Ultimately, large changes will be needed to keep PERA solvent. But little changes can have an effect, too. Today, the state House Finance Committee will be hearing HB13-1040 from Republican Rep. Kevin Priola:
Current law averages the 3 highest annual salaries of a member of the public employees’ retirement association (PERA) when calculating that member’s retirement benefit amount. The bill increases the number of highest annual salaries used from 3 to 7 for anyone who was not a member, inactive member, or retiree of PERA as of December 31, 2013.
In 2010, SB1 changed some rules to make it more difficult for employees to suddenly spike their salaries and other compensation at the ends of their careers, in order to game the system and maximize their PERA benefits. For instance, for benefit calculation purposes, raises and other increases in compensation – like saved vacation being cashed in – were limited to 8% in any given year. Employees could receive larger raises, but benefits could only be calculated on the first 8% of the increase.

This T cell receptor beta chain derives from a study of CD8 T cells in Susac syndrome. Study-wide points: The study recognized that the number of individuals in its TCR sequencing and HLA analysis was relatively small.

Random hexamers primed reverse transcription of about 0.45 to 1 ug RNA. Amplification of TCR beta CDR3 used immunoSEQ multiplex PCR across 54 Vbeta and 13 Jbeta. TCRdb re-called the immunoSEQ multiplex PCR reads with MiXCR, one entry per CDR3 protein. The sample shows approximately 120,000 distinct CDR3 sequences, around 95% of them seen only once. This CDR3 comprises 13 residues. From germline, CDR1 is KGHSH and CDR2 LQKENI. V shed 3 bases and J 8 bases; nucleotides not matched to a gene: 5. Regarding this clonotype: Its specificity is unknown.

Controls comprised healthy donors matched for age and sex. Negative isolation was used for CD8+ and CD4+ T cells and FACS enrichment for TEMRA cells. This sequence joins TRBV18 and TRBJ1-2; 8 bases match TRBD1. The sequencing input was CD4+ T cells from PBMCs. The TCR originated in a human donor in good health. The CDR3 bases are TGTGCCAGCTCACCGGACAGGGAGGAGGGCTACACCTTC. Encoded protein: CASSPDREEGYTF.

This bill would make it even harder to game the system by averaging the highest seven years’ compensation instead of the highest three. It’s a reasonable measure, and it would only apply to employees who join PERA after the end of this year. The Democrats enjoy a large majority on the Finance Committee, so they may well kill the bill. But the fact that it got assigned to the Finance Committee at all, rather than relegated like SB13-055 to the State, Veterans, and Military Affairs Committee, makes the outcome less certain.